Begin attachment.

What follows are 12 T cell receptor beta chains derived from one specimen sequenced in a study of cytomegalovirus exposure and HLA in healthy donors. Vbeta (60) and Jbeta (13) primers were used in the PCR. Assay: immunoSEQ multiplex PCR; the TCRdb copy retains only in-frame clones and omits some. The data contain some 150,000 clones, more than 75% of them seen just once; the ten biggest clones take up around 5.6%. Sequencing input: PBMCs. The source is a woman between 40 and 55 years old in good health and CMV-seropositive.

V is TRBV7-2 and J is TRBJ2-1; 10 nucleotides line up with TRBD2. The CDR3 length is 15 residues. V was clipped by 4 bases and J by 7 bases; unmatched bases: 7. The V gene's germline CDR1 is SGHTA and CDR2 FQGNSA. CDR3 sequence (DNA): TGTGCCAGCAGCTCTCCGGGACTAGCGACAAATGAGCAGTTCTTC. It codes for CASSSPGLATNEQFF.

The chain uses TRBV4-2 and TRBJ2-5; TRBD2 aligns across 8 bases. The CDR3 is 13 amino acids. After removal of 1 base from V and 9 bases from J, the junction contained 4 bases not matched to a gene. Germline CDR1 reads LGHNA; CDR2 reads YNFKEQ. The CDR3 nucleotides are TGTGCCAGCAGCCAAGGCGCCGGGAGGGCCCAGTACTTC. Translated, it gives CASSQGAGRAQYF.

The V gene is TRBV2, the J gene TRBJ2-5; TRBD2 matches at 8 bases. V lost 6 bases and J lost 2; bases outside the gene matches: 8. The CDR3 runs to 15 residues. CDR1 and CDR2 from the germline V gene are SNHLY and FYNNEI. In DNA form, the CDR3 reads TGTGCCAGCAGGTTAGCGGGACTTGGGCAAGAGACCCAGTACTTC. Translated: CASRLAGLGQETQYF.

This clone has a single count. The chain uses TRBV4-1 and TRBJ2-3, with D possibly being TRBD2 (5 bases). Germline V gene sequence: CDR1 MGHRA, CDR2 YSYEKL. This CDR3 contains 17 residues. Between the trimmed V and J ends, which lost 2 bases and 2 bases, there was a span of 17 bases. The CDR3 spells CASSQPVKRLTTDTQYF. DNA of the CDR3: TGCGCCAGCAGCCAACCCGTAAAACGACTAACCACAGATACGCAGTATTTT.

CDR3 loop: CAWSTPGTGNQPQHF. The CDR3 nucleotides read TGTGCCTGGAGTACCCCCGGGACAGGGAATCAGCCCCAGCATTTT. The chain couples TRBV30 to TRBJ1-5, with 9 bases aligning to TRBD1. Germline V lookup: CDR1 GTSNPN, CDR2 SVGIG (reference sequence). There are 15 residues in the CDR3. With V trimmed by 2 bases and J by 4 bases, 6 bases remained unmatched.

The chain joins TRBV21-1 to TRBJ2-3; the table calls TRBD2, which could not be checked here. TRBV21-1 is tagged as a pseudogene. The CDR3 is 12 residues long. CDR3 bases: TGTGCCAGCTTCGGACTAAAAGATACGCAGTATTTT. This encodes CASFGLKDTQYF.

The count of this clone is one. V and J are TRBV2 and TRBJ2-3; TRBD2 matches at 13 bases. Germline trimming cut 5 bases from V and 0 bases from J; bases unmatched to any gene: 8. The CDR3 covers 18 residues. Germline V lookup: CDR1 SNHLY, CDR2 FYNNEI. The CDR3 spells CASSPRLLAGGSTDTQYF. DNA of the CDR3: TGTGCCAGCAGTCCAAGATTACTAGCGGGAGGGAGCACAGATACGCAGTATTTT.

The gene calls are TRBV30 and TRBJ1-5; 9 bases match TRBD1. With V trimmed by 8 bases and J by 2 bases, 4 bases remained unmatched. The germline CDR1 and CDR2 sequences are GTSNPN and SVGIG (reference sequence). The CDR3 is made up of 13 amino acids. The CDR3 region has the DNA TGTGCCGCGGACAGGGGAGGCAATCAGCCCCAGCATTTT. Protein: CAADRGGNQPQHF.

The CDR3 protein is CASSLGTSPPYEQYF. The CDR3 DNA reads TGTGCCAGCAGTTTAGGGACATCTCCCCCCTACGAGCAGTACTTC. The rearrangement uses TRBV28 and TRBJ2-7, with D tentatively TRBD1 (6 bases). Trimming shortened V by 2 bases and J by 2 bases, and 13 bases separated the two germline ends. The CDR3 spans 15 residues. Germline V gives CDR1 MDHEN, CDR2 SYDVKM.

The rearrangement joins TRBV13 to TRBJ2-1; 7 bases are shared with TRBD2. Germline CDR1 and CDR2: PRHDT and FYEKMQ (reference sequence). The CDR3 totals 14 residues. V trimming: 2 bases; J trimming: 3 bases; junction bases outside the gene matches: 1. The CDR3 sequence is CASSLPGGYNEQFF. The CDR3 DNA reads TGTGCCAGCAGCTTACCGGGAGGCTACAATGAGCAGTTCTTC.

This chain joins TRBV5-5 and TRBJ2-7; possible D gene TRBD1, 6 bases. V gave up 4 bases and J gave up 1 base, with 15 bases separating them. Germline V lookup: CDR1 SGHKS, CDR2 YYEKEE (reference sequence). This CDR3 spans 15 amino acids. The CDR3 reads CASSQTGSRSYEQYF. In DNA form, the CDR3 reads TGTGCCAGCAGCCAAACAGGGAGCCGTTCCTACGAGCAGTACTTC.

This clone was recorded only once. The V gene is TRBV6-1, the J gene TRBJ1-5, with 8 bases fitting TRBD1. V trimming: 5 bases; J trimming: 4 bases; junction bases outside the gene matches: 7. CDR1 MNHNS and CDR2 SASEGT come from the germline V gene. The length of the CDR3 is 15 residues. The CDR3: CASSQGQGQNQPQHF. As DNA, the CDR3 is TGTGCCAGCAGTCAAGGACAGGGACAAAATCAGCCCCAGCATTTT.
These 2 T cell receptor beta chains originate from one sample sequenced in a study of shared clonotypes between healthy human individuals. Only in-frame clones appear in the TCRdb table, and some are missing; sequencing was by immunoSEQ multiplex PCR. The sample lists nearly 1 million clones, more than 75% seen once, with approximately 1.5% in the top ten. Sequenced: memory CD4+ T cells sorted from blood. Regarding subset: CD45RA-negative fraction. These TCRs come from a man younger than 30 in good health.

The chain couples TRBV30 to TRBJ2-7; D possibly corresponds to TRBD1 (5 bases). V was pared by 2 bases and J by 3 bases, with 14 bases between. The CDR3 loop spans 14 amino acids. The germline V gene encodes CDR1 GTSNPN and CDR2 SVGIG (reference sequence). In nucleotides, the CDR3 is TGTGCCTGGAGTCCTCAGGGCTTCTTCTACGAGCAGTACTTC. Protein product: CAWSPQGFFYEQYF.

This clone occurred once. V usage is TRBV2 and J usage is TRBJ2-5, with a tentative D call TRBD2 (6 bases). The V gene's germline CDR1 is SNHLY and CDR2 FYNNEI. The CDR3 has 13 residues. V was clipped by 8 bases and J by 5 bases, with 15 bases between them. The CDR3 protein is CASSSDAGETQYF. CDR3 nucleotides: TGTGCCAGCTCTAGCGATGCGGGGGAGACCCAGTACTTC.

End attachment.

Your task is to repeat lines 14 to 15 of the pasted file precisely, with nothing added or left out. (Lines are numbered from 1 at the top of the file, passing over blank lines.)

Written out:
These 2 T cell receptor beta chains originate from one sample sequenced in a study of shared clonotypes between healthy human individuals. Only in-frame clones appear in the TCRdb table, and some are missing; sequencing was by immunoSEQ multiplex PCR. The sample lists nearly 1 million clones, more than 75% seen once, with approximately 1.5% in the top ten. Sequenced: memory CD4+ T cells sorted from blood. Regarding subset: CD45RA-negative fraction. These TCRs come from a man younger than 30 in good health.

The chain couples TRBV30 to TRBJ2-7; D possibly corresponds to TRBD1 (5 bases). V was pared by 2 bases and J by 3 bases, with 14 bases between. The CDR3 loop spans 14 amino acids. The germline V gene encodes CDR1 GTSNPN and CDR2 SVGIG (reference sequence). In nucleotides, the CDR3 is TGTGCCTGGAGTCCTCAGGGCTTCTTCTACGAGCAGTACTTC. Protein product: CAWSPQGFFYEQYF.